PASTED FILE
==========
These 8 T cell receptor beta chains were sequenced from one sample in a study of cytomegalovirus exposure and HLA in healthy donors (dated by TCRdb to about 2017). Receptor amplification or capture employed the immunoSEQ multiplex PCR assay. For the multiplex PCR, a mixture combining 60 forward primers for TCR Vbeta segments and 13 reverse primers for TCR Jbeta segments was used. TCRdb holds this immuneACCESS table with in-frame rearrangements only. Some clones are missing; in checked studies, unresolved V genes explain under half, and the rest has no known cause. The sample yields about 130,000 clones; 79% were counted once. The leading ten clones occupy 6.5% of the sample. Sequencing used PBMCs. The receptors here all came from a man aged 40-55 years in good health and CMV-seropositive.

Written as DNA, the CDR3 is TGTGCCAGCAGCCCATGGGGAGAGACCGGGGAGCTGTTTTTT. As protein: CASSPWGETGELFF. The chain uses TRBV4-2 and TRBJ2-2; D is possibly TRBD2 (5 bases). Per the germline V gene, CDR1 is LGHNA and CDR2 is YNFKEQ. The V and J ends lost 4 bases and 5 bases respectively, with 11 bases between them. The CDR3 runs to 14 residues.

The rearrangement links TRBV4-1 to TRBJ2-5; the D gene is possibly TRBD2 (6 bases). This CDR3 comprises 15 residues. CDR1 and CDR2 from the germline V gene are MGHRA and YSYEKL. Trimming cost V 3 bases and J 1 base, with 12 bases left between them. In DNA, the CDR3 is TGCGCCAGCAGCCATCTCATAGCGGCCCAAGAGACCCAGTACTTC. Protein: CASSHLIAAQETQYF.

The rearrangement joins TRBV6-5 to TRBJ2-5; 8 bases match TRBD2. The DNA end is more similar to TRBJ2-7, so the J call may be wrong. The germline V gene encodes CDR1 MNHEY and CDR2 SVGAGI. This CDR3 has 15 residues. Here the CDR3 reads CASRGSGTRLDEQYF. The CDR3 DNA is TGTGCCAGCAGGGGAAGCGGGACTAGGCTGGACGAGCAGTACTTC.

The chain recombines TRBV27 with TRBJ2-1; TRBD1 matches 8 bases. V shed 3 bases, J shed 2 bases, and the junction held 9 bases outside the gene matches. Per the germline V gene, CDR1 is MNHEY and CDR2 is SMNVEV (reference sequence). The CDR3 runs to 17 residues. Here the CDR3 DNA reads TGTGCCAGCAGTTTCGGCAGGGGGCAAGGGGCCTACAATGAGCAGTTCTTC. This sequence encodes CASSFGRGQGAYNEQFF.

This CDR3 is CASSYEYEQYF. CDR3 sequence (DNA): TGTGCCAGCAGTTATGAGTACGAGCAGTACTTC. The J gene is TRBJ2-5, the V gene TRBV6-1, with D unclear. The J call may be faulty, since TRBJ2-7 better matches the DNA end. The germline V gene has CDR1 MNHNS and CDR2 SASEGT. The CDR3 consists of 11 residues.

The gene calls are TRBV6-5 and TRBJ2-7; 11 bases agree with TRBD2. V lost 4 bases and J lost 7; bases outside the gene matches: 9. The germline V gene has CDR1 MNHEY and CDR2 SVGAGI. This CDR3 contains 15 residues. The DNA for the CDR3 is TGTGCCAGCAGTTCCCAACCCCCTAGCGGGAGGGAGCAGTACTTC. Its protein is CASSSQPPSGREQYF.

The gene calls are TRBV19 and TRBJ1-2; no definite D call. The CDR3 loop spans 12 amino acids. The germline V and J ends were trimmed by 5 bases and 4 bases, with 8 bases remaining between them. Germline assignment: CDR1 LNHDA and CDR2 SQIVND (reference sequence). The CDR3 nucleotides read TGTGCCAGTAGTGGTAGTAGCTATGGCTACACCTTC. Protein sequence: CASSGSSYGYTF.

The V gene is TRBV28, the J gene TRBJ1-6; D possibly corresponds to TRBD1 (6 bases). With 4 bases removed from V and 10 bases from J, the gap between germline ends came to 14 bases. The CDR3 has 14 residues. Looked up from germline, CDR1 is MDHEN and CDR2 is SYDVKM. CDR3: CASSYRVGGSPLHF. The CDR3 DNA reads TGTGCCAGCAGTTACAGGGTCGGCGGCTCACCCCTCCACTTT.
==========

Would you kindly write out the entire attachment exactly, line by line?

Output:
These 8 T cell receptor beta chains were sequenced from one sample in a study of cytomegalovirus exposure and HLA in healthy donors (dated by TCRdb to about 2017). Receptor amplification or capture employed the immunoSEQ multiplex PCR assay. For the multiplex PCR, a mixture combining 60 forward primers for TCR Vbeta segments and 13 reverse primers for TCR Jbeta segments was used. TCRdb holds this immuneACCESS table with in-frame rearrangements only. Some clones are missing; in checked studies, unresolved V genes explain under half, and the rest has no known cause. The sample yields about 130,000 clones; 79% were counted once. The leading ten clones occupy 6.5% of the sample. Sequencing used PBMCs. The receptors here all came from a man aged 40-55 years in good health and CMV-seropositive.

Written as DNA, the CDR3 is TGTGCCAGCAGCCCATGGGGAGAGACCGGGGAGCTGTTTTTT. As protein: CASSPWGETGELFF. The chain uses TRBV4-2 and TRBJ2-2; D is possibly TRBD2 (5 bases). Per the germline V gene, CDR1 is LGHNA and CDR2 is YNFKEQ. The V and J ends lost 4 bases and 5 bases respectively, with 11 bases between them. The CDR3 runs to 14 residues.

The rearrangement links TRBV4-1 to TRBJ2-5; the D gene is possibly TRBD2 (6 bases). This CDR3 comprises 15 residues. CDR1 and CDR2 from the germline V gene are MGHRA and YSYEKL. Trimming cost V 3 bases and J 1 base, with 12 bases left between them. In DNA, the CDR3 is TGCGCCAGCAGCCATCTCATAGCGGCCCAAGAGACCCAGTACTTC. Protein: CASSHLIAAQETQYF.

The rearrangement joins TRBV6-5 to TRBJ2-5; 8 bases match TRBD2. The DNA end is more similar to TRBJ2-7, so the J call may be wrong. The germline V gene encodes CDR1 MNHEY and CDR2 SVGAGI. This CDR3 has 15 residues. Here the CDR3 reads CASRGSGTRLDEQYF. The CDR3 DNA is TGTGCCAGCAGGGGAAGCGGGACTAGGCTGGACGAGCAGTACTTC.

The chain recombines TRBV27 with TRBJ2-1; TRBD1 matches 8 bases. V shed 3 bases, J shed 2 bases, and the junction held 9 bases outside the gene matches. Per the germline V gene, CDR1 is MNHEY and CDR2 is SMNVEV (reference sequence). The CDR3 runs to 17 residues. Here the CDR3 DNA reads TGTGCCAGCAGTTTCGGCAGGGGGCAAGGGGCCTACAATGAGCAGTTCTTC. This sequence encodes CASSFGRGQGAYNEQFF.

This CDR3 is CASSYEYEQYF. CDR3 sequence (DNA): TGTGCCAGCAGTTATGAGTACGAGCAGTACTTC. The J gene is TRBJ2-5, the V gene TRBV6-1, with D unclear. The J call may be faulty, since TRBJ2-7 better matches the DNA end. The germline V gene has CDR1 MNHNS and CDR2 SASEGT. The CDR3 consists of 11 residues.

The gene calls are TRBV6-5 and TRBJ2-7; 11 bases agree with TRBD2. V lost 4 bases and J lost 7; bases outside the gene matches: 9. The germline V gene has CDR1 MNHEY and CDR2 SVGAGI. This CDR3 contains 15 residues. The DNA for the CDR3 is TGTGCCAGCAGTTCCCAACCCCCTAGCGGGAGGGAGCAGTACTTC. Its protein is CASSSQPPSGREQYF.

The gene calls are TRBV19 and TRBJ1-2; no definite D call. The CDR3 loop spans 12 amino acids. The germline V and J ends were trimmed by 5 bases and 4 bases, with 8 bases remaining between them. Germline assignment: CDR1 LNHDA and CDR2 SQIVND (reference sequence). The CDR3 nucleotides read TGTGCCAGTAGTGGTAGTAGCTATGGCTACACCTTC. Protein sequence: CASSGSSYGYTF.

The V gene is TRBV28, the J gene TRBJ1-6; D possibly corresponds to TRBD1 (6 bases). With 4 bases removed from V and 10 bases from J, the gap between germline ends came to 14 bases. The CDR3 has 14 residues. Looked up from germline, CDR1 is MDHEN and CDR2 is SYDVKM. CDR3: CASSYRVGGSPLHF. The CDR3 DNA reads TGTGCCAGCAGTTACAGGGTCGGCGGCTCACCCCTCCACTTT.